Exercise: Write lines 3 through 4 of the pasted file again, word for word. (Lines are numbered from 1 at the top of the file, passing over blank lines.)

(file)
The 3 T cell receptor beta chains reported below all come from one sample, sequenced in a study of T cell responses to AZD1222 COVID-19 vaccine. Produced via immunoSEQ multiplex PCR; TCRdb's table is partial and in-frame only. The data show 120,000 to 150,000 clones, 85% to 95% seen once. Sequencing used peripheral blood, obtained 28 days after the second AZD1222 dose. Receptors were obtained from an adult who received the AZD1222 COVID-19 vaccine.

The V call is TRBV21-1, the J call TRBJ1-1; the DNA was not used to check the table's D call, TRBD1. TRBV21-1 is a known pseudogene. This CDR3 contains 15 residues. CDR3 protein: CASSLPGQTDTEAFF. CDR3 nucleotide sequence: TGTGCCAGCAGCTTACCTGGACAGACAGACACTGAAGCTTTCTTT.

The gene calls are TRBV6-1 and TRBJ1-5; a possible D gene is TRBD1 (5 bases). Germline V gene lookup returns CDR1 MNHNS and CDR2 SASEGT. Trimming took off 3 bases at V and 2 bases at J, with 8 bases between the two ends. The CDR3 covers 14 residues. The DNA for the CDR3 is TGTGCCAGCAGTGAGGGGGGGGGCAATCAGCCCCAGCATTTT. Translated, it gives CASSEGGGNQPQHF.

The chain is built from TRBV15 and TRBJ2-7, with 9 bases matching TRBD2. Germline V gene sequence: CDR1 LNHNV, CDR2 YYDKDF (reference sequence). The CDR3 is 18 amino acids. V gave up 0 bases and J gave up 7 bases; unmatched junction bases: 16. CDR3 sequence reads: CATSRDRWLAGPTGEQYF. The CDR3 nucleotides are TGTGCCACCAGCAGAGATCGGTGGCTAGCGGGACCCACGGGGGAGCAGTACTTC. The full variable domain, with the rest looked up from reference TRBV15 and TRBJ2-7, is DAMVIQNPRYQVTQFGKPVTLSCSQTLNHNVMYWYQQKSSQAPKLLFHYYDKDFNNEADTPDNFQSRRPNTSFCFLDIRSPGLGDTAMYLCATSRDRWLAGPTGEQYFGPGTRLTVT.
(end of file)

The gene calls are TRBV6-1 and TRBJ1-5; a possible D gene is TRBD1 (5 bases). Germline V gene lookup returns CDR1 MNHNS and CDR2 SASEGT. Trimming took off 3 bases at V and 2 bases at J, with 8 bases between the two ends. The CDR3 covers 14 residues. The DNA for the CDR3 is TGTGCCAGCAGTGAGGGGGGGGGCAATCAGCCCCAGCATTTT. Translated, it gives CASSEGGGNQPQHF.

The chain is built from TRBV15 and TRBJ2-7, with 9 bases matching TRBD2. Germline V gene sequence: CDR1 LNHNV, CDR2 YYDKDF (reference sequence). The CDR3 is 18 amino acids. V gave up 0 bases and J gave up 7 bases; unmatched junction bases: 16. CDR3 sequence reads: CATSRDRWLAGPTGEQYF. The CDR3 nucleotides are TGTGCCACCAGCAGAGATCGGTGGCTAGCGGGACCCACGGGGGAGCAGTACTTC. The full variable domain, with the rest looked up from reference TRBV15 and TRBJ2-7, is DAMVIQNPRYQVTQFGKPVTLSCSQTLNHNVMYWYQQKSSQAPKLLFHYYDKDFNNEADTPDNFQSRRPNTSFCFLDIRSPGLGDTAMYLCATSRDRWLAGPTGEQYFGPGTRLTVT.